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Spokane, Washington  Est. May 19, 1883
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Then and Now: Expo theme stream

The manmade stream that runs through Riverfront Park was designed by architect Thomas Adkison to carry river water and visually represent that Riverfront Park sits on an island.

Image one Image two
Image One Photo Archive | The Spokesman-Review
Image Two Jesse Tinsley | The Spokesman-Review

Then and Now: Expo theme stream

When the first white settlers arrived in Spokane, the southernmost channel of the Spokane River cascaded back to a main channel through a narrow crevice in the rocky banks. The cataract cut off the large island in the river from the south banks.

The first white settlers, J.J. Downing and S.R Scranton, built a sawmill powered by the rushing water, though the flow was seasonal.

Washington Water Power Co. built the Upper Falls Power Plant in 1921 to use the water in the river’s south channel. The project directed the water to underground penstocks, and the area was paved over. The island was no longer surrounded by water.

Architect Thomas R. Adkison, head of the Adkison, Leigh, Sims and Cuppage Architects, was hired in 1971 to be the executive architect for planning Expo ’74 that would reimagine Havermale Island, the larger of the two in the Spokane River. He had less than three years to transform the island into both the site of a fair and a future downtown park. Funding was still uncertain.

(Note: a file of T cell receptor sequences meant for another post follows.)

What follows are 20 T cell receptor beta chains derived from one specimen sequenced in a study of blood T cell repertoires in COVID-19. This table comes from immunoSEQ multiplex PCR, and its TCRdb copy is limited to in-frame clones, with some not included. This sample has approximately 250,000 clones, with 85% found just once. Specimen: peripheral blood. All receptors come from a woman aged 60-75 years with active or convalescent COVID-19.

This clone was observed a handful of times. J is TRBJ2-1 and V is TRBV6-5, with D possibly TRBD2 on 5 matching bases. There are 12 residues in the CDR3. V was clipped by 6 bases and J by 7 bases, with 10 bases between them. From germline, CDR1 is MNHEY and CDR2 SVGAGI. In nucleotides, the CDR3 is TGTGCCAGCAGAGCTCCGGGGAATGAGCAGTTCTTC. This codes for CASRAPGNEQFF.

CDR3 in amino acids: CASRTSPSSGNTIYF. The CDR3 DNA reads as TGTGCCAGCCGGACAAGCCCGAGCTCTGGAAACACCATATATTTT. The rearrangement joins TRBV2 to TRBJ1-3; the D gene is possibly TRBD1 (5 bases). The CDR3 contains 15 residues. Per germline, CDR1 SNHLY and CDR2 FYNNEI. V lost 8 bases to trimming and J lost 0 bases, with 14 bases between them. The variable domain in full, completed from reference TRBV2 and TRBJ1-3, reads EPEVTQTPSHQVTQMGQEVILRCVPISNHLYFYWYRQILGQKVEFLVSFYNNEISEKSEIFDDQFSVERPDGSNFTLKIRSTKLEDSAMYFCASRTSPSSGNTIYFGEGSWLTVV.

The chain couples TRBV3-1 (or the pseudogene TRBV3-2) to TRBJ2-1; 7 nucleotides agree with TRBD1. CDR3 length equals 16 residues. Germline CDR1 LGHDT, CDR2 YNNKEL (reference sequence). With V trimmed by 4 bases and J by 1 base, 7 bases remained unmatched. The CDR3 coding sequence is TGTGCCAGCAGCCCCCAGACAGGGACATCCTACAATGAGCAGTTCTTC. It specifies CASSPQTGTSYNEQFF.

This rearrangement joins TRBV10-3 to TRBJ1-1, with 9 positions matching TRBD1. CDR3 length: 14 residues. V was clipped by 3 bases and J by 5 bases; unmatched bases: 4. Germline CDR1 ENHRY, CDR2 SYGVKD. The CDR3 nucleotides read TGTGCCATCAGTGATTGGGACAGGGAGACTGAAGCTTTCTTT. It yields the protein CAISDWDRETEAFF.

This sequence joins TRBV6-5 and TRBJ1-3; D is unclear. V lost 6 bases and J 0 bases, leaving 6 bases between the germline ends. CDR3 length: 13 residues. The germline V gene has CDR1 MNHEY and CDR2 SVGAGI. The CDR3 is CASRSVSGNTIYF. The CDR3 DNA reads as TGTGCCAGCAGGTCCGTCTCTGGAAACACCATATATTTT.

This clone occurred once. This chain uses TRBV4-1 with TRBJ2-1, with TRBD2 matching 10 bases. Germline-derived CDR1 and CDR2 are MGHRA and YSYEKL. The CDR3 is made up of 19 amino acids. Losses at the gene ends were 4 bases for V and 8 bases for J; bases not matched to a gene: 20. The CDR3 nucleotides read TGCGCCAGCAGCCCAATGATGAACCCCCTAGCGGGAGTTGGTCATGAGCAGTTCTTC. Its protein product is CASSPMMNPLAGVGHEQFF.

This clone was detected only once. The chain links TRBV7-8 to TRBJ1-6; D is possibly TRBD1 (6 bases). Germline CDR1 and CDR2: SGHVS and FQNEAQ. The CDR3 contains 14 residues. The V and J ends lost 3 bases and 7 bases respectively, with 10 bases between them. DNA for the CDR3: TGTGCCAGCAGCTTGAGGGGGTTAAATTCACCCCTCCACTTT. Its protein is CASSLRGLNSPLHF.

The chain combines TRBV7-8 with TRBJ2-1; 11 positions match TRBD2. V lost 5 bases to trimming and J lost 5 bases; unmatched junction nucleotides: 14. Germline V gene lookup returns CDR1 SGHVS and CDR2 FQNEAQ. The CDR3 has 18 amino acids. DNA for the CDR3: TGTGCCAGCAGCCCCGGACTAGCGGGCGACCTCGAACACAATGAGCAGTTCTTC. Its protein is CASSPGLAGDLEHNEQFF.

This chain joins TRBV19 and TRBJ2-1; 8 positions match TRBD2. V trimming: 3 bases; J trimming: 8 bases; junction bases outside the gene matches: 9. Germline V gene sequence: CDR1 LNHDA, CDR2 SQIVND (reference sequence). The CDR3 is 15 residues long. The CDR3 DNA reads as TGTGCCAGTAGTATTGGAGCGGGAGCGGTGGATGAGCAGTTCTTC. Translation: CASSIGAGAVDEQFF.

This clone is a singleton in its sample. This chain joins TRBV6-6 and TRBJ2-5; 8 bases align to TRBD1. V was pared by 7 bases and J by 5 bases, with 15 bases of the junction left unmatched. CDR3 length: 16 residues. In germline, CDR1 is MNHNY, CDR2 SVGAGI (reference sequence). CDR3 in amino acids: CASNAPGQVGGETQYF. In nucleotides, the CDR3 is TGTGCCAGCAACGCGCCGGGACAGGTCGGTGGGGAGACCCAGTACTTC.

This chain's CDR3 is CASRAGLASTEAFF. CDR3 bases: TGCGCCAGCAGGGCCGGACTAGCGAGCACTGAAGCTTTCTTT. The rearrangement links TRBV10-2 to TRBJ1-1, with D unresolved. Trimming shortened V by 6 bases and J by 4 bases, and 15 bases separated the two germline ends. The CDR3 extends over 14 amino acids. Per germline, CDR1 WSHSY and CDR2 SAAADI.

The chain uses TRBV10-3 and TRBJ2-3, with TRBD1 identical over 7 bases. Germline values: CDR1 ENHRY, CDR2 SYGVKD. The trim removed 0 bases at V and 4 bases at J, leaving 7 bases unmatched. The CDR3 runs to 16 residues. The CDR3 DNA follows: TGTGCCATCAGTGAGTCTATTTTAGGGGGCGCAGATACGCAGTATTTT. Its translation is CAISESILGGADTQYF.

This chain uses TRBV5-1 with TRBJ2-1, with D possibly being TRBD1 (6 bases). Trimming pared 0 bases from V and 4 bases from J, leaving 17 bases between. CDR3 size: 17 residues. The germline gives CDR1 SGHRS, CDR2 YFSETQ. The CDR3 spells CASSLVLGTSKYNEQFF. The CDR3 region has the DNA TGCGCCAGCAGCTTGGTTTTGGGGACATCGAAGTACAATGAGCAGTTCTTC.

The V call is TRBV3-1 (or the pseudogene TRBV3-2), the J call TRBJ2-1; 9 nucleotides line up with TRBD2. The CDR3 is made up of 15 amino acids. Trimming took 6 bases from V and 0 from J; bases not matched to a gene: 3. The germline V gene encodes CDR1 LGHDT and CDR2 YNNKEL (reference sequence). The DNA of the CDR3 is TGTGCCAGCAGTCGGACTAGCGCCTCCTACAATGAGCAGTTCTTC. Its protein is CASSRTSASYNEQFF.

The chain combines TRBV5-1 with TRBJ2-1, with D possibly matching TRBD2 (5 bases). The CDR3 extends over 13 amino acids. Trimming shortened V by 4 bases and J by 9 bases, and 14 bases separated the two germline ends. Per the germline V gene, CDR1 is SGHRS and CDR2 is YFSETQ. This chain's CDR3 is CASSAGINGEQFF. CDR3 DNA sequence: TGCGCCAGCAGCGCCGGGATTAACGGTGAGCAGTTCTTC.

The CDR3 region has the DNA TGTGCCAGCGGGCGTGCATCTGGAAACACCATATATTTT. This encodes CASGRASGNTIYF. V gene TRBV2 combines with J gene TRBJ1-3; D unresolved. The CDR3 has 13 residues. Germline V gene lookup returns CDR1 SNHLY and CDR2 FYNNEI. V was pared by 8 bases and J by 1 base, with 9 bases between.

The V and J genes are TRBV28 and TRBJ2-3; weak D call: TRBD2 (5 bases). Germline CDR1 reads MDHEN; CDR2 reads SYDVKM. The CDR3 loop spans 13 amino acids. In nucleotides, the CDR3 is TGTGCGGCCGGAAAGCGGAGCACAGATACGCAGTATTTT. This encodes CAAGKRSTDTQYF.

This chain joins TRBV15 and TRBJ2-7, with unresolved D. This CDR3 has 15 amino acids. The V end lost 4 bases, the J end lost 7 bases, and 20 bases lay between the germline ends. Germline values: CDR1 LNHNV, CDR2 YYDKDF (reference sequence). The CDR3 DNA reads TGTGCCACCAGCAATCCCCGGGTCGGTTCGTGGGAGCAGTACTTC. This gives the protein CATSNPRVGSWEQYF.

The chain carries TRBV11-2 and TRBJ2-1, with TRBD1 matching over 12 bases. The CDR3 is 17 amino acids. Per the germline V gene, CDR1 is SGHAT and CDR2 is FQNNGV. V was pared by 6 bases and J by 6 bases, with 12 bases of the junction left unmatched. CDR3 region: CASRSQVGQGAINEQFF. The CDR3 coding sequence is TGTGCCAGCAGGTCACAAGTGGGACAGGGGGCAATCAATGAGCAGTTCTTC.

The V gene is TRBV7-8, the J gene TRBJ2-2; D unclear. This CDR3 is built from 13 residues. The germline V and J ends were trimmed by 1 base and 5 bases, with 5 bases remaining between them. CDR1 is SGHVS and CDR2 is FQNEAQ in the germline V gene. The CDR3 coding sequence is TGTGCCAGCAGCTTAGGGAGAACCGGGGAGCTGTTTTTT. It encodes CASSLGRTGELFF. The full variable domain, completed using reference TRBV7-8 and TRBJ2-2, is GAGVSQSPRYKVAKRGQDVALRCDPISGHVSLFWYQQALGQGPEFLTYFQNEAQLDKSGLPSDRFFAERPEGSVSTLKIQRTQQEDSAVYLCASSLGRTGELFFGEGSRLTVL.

Adkison’s lasting contribution to the project would be an artificial “theme stream” that cascades down five small waterfalls as it takes water from the south channel and returns to the Spokane River.

“What we are trying to do is reassert the island. We don’t expect the theme stream to be a rushing cataract, but a recollection of what the stream once was,” he told a newspaper reporter. The stair-step waterway would be lined with a mix of smooth river rock and columnar basalt, both symbolic of Inland Northwest geology. The Northwest Mining Association donated $150,000 for the feature.

A serpentine path would cross the stream over five pedestrian bridges, all wheelchair accessible, and end at an overlook by the Upper Falls Power Plant.

Adkison’s design skills are still evident in many local commercial buildings, churches and college campuses, including Gonzaga University, Whitman College, Whitworth University and others. He also served on the Spokane Park Board, the city’s Plan Commission, the Kiwanis Club, the Spokane Arts Commission, the KSPS advisory council and the Spokane Symphony Orchestra board.

He told the Spokesman-Review that although he worked on hundreds of projects, including The Spokesman-Review building, the park created for Expo ’74 was one of his favorite works. Adkison died in 1986.

CAPTION: In the 1974 photo, Expo '74 is in full swing and theme stream in the lower center of the photo and hundreds of visitors are walking the serpentine path that winds around the water waterway. Thomas Adkison, the executive architect of the world's fair, designed the stream to be reminiscent of the natural flow of the water from the south channel of the river, which once continued along the route of the stream. Since the Upper Falls Power Plant was built in 1921, the river disappears into underground penstocks leading to the generator. Adkison said the stream is a reminder of the natural course of the water and that Riverfront Park is on an island. 

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